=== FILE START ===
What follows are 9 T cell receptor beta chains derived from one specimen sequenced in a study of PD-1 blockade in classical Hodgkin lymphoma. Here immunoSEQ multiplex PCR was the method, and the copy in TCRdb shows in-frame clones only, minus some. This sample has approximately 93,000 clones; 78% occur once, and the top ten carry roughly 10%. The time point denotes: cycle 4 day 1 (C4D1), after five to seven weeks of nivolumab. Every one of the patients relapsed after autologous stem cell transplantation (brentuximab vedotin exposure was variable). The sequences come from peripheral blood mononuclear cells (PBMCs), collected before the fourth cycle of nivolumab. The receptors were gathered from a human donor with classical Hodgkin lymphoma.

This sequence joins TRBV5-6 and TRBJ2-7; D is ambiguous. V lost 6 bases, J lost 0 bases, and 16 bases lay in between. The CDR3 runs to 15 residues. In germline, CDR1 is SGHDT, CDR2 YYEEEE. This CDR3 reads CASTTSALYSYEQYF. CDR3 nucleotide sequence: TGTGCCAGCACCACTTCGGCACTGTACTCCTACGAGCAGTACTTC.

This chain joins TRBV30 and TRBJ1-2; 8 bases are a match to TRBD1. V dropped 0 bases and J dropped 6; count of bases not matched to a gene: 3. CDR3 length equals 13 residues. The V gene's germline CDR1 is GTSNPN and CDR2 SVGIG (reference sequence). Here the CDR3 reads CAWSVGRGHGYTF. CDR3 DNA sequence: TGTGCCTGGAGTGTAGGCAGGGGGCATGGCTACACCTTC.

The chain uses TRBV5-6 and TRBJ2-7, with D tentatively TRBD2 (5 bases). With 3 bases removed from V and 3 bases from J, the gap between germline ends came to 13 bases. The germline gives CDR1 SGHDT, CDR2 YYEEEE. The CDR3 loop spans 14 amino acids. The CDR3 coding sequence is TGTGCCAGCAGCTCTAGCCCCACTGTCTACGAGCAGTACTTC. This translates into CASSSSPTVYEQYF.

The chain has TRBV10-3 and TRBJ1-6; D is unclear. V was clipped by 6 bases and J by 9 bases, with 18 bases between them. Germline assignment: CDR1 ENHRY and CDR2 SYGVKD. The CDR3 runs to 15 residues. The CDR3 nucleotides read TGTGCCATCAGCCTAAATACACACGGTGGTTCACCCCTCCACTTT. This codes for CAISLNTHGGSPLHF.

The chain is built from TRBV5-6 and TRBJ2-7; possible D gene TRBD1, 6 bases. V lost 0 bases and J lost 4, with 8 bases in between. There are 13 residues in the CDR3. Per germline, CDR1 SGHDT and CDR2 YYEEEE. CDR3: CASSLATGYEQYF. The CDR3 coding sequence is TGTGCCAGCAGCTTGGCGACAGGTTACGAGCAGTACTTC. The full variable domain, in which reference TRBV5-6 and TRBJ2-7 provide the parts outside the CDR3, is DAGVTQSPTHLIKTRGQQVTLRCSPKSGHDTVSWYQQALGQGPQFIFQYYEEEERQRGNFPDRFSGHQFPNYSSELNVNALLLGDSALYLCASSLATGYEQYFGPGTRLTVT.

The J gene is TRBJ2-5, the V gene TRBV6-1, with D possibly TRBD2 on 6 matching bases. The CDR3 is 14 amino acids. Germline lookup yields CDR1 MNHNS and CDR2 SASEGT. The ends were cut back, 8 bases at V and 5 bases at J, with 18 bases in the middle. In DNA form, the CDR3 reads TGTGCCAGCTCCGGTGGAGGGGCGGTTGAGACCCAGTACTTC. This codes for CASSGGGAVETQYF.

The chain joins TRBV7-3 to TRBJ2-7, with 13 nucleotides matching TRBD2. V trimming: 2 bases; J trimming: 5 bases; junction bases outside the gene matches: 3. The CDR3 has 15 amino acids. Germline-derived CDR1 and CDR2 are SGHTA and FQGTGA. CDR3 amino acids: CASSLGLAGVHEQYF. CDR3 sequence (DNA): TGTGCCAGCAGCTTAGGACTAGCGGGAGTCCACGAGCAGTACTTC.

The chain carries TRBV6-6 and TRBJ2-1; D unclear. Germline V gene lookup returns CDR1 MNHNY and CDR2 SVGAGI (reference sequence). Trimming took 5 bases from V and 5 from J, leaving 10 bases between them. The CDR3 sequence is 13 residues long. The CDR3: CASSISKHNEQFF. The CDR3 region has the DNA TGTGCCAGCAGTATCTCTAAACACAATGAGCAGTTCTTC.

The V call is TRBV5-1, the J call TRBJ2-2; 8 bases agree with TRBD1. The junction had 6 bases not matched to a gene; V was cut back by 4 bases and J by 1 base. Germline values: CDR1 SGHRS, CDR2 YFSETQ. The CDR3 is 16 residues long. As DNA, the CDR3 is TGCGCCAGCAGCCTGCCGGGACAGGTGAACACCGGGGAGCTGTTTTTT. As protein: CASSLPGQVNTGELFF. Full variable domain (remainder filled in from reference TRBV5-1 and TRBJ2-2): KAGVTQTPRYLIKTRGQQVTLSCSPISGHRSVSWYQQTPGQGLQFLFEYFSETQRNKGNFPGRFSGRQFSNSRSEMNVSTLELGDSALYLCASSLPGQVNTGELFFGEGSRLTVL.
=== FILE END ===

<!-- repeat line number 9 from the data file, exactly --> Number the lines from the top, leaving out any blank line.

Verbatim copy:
The chain carries TRBV6-6 and TRBJ2-1; D unclear. Germline V gene lookup returns CDR1 MNHNY and CDR2 SVGAGI (reference sequence). Trimming took 5 bases from V and 5 from J, leaving 10 bases between them. The CDR3 sequence is 13 residues long. The CDR3: CASSISKHNEQFF. The CDR3 region has the DNA TGTGCCAGCAGTATCTCTAAACACAATGAGCAGTTCTTC.